Paying for an expensive full-page ad to run in the London Times on July 24, 1967, The Beatles and band manager Brian Epstein joined a few dozen activists to urge lawmakers—insistently—to legalize pot in the U.K. All four band members smoked and liked cannabis—but especially Paul McCartney, who repeatedly describes cannabis as being transformative in their songwriting development.
Given by the wording in the 1967 ad, you’d think the cannabis legalization argument was printed yesterday: “The law against pot is immoral and unworkable in practice,” the ad title reads. Pot is “the least harmful of pleasure-giving drugs, and […] in particular, far less harmful than alcohol.”
It continues, “Cannabis smoking is widespread in the universities, and the custom has been taken up by writers, teachers, doctors, businessmen, musicians, scientists and priests. Such persons do not fit the stereotype of the unemployed criminal dope fiend.” The ad was signed by The Beatles, their manager, and about a few dozen other activists fighting against marijuana laws in the U.K.
Even in 1967, activists knew full-well that the propaganda spreading about the so-called dangers of pot were based in lies. The sense of urgency to legalize pot was spurred by the arrest of International Times founder John Hopkins on June 1, 1967, who also founded the UFO Club and the 24 Hour Technicolour Dream. Hopkins was arrested and sentenced to nine months in prison for simple possession—setting off a wave of outrage among the U.K.’s flourishing hippie crowd.
The very next day, there was an emergency meeting held at the Indica Gallery, an art gallery in London that served as counterculture headquarters at the time. Steve Abrams of drug-research organization SOMA suggested running a full-page advertisement, demanding for the legalization of pot.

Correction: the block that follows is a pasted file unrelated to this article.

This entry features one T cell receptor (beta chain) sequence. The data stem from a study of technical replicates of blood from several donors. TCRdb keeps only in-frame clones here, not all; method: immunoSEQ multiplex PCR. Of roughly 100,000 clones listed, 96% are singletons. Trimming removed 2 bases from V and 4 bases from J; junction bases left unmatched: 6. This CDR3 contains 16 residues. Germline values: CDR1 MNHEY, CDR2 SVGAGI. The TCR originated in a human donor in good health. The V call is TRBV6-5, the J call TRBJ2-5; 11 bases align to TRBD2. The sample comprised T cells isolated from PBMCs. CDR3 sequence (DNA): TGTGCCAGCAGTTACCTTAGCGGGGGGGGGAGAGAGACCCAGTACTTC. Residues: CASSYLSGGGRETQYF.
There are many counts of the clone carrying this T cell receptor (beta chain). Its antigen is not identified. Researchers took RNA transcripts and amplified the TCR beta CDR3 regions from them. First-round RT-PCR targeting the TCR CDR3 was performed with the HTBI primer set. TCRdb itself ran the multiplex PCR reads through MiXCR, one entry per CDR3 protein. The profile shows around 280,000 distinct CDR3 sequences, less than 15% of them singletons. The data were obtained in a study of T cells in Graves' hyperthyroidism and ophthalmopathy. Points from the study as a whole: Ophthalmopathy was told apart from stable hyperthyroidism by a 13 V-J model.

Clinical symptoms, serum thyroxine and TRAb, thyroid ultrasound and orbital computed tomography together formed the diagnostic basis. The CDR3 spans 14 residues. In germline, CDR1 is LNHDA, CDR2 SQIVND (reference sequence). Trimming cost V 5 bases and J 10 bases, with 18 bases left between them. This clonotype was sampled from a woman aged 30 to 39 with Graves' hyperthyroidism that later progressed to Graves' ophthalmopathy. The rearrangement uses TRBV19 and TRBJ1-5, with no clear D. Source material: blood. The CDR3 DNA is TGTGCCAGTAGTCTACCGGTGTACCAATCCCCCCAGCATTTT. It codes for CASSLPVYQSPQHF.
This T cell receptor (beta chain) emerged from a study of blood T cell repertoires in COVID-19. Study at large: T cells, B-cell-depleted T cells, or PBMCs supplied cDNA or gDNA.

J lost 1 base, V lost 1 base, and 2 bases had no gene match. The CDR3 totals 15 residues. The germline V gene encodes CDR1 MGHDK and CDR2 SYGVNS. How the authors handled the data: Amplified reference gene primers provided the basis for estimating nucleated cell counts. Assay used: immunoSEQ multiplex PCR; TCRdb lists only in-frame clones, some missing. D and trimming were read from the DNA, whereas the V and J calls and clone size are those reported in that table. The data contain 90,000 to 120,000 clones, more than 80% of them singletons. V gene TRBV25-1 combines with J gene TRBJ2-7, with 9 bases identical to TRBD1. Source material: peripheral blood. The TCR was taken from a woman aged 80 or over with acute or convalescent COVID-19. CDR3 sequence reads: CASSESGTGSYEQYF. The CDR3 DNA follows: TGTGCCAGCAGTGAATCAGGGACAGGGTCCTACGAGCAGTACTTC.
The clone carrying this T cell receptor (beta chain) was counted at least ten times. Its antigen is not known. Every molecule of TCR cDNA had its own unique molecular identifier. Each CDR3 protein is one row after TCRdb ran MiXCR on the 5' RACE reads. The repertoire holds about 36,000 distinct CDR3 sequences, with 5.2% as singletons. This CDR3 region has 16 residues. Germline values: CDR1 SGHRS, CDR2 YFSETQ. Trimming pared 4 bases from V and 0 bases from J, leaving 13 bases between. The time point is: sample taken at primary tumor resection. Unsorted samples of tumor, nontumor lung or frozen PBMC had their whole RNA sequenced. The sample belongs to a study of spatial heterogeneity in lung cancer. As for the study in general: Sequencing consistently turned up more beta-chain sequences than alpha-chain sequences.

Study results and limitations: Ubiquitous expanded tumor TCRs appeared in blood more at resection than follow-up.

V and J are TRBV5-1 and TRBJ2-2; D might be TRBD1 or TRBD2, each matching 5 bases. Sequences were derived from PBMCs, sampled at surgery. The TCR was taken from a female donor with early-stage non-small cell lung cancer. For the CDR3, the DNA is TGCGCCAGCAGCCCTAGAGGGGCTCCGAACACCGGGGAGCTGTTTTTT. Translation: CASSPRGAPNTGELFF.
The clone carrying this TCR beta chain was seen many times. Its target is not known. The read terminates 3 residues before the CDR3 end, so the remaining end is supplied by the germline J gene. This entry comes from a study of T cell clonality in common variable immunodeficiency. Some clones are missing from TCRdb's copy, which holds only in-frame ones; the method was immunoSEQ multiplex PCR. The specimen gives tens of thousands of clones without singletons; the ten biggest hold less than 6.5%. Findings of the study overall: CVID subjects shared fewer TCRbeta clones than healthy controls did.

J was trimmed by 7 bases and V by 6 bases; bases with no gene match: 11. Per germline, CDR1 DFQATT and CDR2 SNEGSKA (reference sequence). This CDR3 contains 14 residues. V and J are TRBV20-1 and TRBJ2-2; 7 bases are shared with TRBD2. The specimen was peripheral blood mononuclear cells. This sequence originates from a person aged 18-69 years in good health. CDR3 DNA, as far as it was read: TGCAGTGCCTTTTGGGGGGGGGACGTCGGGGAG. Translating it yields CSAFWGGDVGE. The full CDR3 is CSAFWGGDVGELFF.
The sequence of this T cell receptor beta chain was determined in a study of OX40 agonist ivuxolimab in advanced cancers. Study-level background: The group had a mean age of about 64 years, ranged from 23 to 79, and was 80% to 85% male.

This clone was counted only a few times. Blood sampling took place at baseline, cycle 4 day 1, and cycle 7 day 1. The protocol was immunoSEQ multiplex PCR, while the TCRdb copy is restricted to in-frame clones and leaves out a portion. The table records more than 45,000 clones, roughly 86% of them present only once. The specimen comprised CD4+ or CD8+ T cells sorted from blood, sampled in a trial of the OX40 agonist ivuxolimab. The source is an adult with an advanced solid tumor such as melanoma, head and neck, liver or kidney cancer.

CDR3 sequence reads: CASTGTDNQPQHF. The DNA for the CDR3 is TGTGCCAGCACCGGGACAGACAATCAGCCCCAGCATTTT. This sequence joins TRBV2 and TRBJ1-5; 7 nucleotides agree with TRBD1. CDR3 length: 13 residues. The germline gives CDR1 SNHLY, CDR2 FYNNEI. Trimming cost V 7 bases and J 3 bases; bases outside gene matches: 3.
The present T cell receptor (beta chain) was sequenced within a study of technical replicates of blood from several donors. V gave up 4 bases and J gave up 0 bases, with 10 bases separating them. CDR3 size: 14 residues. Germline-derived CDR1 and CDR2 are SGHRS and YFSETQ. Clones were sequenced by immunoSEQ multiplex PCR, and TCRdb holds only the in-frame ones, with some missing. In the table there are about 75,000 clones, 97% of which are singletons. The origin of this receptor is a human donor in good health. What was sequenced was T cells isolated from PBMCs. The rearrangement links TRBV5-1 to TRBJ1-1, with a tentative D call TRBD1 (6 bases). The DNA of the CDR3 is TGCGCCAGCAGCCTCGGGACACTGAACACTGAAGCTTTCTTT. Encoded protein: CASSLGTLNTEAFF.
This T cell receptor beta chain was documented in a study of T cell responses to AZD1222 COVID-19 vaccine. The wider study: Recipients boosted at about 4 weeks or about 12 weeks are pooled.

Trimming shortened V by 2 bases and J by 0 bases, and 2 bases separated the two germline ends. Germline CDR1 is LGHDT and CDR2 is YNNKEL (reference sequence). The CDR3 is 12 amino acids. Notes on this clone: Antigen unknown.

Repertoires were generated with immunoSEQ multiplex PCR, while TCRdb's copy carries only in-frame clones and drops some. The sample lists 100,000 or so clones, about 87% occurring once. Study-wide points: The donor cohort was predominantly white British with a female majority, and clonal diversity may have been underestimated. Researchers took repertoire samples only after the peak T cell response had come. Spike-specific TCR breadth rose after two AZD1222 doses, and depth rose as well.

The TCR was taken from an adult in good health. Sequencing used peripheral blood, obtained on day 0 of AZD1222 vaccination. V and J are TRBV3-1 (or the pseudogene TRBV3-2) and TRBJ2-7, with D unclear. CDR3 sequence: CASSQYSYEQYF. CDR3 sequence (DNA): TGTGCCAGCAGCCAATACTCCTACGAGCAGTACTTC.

Shortly after, Paul McCartney agreed to finance the full-page ad himself, and recruit the band to join in. Steve Abrams contacted Brian Epstein’s office, and shortly afterwards received a personal check from McCartney’s funds for £1,800 made out to The Times–the equivalent to £37,303.23 today, or $51,321.78, modified for inflation. At the time, the parties admitted that it was twice the average annual wage rate at the time, and that it was one of the newspaper’s riskiest moves.
The First “Hit” by The Beatles
By the time the London Times ad ran, the Fab Four had smoked pot for about three years at that point: On Friday, August 28, 1964, in a room in the Delmonico hotel on Park Avenue and 59th in New York City, The Beatles met Bob Dylan for the first time—and he made damn sure they remembered it. This seemingly insignificant get-together grew to become a pivotal moment in rock ‘n’ roll history. Fortunately journalist Al Aronowitz was in the room to record the chain of events—in full detail.
Dylan whipped out a plump joint, like the Pied Piper of drugs, and gave it to Ringo Starr, who smoked the whole thing like a cigarette, not knowing how to smoke it any differently. One by one, the band allegedly smoked weed for the first time in their lives, according to Aronowitz’s account. Everything changed at that point, especially the band’s subject matter in songs.
All four band members became seasoned with the plant. Practically anyone could easily notice the red eyes in 1965’s Help! film, or the countless other references to pot in The Beatles’ music. Paul McCartney smoked weed on and off into his seventies, repeatedly using it as subject matter in many songs, and getting arrested for cannabis over and over again.
“They gave him 10 for two, and what else can the judges do,” John Lennon wailed, in his 1972 protest song about the ridiculous 10-year sentence given to White Panther and anarchist poet John Sinclair for two joints, in retaliation from law enforcement agents.
Remembering the album Rubber Soul, George Harrison said it was a “full-fledged, pothead” record, continuing to sing about “Papa White Smoke” later in life. Last but not least, Ringo Starr is technically the first Beatle to smoke pot, but some rock historians look back and say that’s because he was last in the pecking order, but the only one brave enough to smoke first.
It’s hard to imagine The Beatles music without the influence of cannabis and psychedelic drugs, specifically in the later years of the band’s run.
Benjamin M. Adams is Staff Writer at High Times, and has written for Vice, Forbes, HuffPost, The Advocate, Culture, and many other publications.